The Department of Agriculture, Environment and Rural Affairs (DAERA) on 21 June launched a public consultation to gather views on proposed emissions targets for 2030 and 2040 as well as proposed carbon budgets for Northern Ireland. The consultation runs until 11 October and aims to inform Northern Ireland’s approach to reaching net zero emissions by 2050.
As members of the ADBA working in anaerobic digestion and bioresources, especially in the Northern Ireland region, your perspectives and evidence will be critical to shaping Northern Ireland’s climate policies. We encourage you to provide input regarding challenges for Northern Ireland AD sector and barriers keeping the sector from reaching its full potential.
This is also a great opportunity for AD operators and developers in Northern Ireland to raise any concerns you may have regarding policies and support schemes in the nation.
Your evidence and recommendations will help strengthen our response to this consultation and ensure Northern Ireland sets ambitious yet practical paths to utilize biogas and biofuels for net zero.
To provide feedback and insight, email Wasundara via email@example.com
CCC Advice Report for Northern Ireland
In 2022, Northern Ireland set an ambitious net zero emissions target for 2050 that surpasses the Climate Change Committee’s recommended fair share. This legally binding goal goes well beyond what the CCC advised was achievable for Northern Ireland’s contribution to UK-wide net zero.
Advising NI on how to achieve this ‘extremely stretched’ target, CCC published an Advice Report on March 2023, providing guidance to Northern Ireland on reaching the legislated target. The report advises on appropriate levels for the interim 2030 and 2040 milestones, as well as the First (2023-2027), Second (2028-2032) and Third (2033-2037) Carbon Budgets along the pathway.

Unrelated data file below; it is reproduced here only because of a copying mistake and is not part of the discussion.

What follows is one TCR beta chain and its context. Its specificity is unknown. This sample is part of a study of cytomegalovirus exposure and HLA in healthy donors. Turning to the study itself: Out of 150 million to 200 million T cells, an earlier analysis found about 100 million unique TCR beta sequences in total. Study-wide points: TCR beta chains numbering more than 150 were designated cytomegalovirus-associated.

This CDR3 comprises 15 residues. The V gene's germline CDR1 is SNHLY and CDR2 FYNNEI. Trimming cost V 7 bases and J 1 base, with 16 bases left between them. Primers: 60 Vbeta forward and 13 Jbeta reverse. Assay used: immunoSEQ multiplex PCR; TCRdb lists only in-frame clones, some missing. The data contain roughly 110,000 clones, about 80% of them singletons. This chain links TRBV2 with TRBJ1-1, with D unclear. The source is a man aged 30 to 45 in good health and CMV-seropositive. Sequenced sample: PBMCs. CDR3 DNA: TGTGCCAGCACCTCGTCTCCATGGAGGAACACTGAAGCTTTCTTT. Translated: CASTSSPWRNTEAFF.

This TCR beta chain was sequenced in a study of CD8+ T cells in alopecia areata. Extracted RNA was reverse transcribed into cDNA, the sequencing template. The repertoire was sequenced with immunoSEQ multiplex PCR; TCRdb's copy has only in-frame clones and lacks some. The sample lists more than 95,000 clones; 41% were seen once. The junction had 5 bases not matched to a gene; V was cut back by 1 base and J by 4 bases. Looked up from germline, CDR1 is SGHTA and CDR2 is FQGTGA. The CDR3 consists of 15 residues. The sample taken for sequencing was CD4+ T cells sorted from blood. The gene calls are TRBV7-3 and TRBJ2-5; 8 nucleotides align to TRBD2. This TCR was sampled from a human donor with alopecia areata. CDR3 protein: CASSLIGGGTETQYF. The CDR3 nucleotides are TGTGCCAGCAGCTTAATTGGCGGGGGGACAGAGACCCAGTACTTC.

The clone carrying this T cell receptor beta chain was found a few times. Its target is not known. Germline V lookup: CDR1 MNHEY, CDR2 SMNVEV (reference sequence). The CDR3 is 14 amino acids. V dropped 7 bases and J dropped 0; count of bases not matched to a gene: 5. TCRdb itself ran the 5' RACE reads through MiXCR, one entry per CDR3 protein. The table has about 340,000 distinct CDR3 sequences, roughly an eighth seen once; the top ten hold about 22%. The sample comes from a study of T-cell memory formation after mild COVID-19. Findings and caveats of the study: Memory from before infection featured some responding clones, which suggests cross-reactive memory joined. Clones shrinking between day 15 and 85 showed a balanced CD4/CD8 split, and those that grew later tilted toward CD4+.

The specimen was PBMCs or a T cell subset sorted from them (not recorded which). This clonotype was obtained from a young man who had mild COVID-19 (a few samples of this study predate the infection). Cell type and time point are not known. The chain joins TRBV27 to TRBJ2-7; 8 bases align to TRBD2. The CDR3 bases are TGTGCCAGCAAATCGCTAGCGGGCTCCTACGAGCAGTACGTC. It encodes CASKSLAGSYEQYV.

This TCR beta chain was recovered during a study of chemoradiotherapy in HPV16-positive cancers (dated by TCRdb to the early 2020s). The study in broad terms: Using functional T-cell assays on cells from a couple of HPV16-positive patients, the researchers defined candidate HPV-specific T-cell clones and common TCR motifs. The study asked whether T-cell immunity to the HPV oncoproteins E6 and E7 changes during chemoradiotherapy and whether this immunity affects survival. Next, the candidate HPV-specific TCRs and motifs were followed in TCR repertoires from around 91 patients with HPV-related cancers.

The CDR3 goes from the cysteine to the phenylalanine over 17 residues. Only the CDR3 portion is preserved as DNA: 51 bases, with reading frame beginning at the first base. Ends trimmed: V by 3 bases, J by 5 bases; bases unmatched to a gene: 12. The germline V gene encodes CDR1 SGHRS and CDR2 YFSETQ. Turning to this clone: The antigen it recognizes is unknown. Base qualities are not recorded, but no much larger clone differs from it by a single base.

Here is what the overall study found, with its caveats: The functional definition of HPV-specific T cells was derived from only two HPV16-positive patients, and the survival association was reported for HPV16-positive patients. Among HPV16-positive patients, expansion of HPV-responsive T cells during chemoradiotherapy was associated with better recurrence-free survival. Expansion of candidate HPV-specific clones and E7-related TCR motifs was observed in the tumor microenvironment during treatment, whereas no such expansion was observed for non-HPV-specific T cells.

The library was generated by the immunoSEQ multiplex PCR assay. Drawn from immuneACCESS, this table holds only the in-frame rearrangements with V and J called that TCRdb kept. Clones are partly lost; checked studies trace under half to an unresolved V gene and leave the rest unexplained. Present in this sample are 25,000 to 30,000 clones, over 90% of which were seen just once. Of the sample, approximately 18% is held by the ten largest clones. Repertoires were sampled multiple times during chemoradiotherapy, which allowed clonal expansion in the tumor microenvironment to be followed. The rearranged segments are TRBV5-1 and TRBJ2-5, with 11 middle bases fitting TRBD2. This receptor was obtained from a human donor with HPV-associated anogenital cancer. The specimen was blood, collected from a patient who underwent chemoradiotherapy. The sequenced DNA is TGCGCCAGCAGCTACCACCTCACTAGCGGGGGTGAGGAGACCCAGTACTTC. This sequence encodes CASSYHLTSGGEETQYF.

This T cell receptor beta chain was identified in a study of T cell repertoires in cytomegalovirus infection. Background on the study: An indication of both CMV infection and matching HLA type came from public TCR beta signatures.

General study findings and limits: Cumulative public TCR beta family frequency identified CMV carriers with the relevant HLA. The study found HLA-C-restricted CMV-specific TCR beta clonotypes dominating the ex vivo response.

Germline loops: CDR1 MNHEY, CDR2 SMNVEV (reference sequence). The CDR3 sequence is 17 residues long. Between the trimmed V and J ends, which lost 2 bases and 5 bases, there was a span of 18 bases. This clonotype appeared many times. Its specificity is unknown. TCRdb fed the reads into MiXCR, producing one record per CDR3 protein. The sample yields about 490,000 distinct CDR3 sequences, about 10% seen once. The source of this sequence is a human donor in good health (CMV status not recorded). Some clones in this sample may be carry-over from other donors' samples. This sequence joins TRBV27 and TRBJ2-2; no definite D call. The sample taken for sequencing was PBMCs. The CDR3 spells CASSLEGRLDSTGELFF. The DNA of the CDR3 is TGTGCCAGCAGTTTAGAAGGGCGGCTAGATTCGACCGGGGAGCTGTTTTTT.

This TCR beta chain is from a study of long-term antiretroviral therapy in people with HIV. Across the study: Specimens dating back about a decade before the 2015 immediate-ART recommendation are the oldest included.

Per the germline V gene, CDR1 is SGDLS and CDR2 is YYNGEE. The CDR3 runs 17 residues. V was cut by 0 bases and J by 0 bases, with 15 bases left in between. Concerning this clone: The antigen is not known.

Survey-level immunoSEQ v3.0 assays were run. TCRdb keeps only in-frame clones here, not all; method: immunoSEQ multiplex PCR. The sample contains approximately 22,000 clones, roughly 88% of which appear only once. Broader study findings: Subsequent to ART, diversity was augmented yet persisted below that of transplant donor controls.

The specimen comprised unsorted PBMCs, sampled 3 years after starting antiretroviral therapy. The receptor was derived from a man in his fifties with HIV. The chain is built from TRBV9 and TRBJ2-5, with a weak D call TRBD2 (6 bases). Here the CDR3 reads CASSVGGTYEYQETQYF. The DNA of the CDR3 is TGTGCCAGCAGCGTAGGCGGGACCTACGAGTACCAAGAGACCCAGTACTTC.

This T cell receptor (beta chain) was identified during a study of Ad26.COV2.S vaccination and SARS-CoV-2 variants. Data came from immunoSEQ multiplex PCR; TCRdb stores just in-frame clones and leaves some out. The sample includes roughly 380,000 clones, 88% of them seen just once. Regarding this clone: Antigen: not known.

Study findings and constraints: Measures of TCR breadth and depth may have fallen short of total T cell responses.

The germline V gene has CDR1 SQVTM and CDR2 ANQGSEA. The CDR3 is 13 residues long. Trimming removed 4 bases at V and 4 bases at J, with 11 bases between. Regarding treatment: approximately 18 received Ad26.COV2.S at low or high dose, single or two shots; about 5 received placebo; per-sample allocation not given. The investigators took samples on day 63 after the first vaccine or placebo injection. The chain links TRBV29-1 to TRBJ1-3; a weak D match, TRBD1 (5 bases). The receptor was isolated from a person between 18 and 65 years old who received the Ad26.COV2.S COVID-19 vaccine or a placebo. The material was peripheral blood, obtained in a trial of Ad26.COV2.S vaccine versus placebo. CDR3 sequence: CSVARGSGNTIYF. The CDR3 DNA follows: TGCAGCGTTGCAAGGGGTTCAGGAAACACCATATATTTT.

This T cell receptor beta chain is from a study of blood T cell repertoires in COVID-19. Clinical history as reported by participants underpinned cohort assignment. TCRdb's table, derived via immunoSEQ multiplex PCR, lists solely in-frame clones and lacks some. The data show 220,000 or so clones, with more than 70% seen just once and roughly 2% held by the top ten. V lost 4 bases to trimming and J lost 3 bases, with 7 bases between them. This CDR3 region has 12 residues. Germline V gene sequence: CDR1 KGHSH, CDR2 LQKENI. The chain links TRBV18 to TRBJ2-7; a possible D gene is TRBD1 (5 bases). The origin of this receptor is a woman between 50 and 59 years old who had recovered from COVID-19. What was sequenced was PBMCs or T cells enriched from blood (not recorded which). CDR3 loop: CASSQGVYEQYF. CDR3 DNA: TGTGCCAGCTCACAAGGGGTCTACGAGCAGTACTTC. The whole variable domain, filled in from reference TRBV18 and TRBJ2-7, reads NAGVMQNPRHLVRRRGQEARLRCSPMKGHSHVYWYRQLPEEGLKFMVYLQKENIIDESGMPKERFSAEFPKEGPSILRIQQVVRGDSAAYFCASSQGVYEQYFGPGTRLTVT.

Below we analyse and brief the BECCS and AD-related messages extracted from the report. The Advice Report strongly recommends NI government include AD as one of the main solutions to decarbonise some of its hardest-to-abate sectors including energy and agriculture. This consultation, therefore, is a great opportunity for the AD industry to emphasise the potential of the sector to support decarbonise short-term.
Bioenergy, carbon capture and storage
- The greenhouse gas removals from BECCS are accounted for in the country where the CO2 is captured, not where biomass is grown or CO2 Therefore, for BECCS to contribute to Northern Ireland’s emissions targets, BECCS plants would need to be located in NI, although CO2 could be transported elsewhere for storage.
- There is limited potential for CO2 storage in NI, but CO2 could be captured in NI and transported to storage sites elsewhere in the UK.
- CCC pathway assumes NI could provide 2-3% of total UK-grown biomass for BECCS. This could remove 1.1 MtCO2 in NI by 2050 (CCC assumptions do not consider that any bio-resource is imported and used in BECCS, as many other countries are better placed to do this).
- BECCS requires infrastructure for CO2 capture and transport, and an agreement to store CO2 outside NI as there are no suitable NI storage sites.
- NI has a higher potential for biogas than previously estimated – up to 3,500 GWh from sustainable feedstocks.
- In their 2020 analysis, CCC estimated Northern Ireland could produce around 1,000 GWh of biogas in 2050, to be used across industry, combined heat and power, and upgrading to biomethane for gas network injection. Further evidence since then indicates Northern Ireland has a higher potential for biogas production than previously thought.
- To maximise emissions reduction, biomethane should be used to displace fossil gas before being used for power/hydrogen production with CCS.
- Methane leaks from AD must be minimised to ensure climate benefits.
- Biogas should only be produced from waste feedstocks, not crops grown for AD.
- No biomethane injection currently occurs in NI, presenting an opportunity for development.
- Actions like cross-departmental planning and learning from other countries can help NI scale up biomethane production and injection.
- CCC updates estimate AD and biomethane could reduce NI emissions by 0.8 MtCO2e by 2050.
- Producing and using biomethane from anaerobic digestion can reduce net greenhouse gas emissions in three key ways:
- Upgrading biogas to biomethane separates out the CO2, which can be permanently sequestered, achieving greenhouse gas removal.
- Biomethane can displace fossil natural gas in the gas network, avoiding those fossil fuel emissions. However, this is an interim measure before transitioning to low-carbon alternatives.
- Once fossil gas is fully displaced, any remaining biomethane should be used for power or hydrogen production with CCS to capture and sequester the CO2, achieving further greenhouse gas removal.
To provide feedback and insight on the consultation, email Wasundara via firstname.lastname@example.org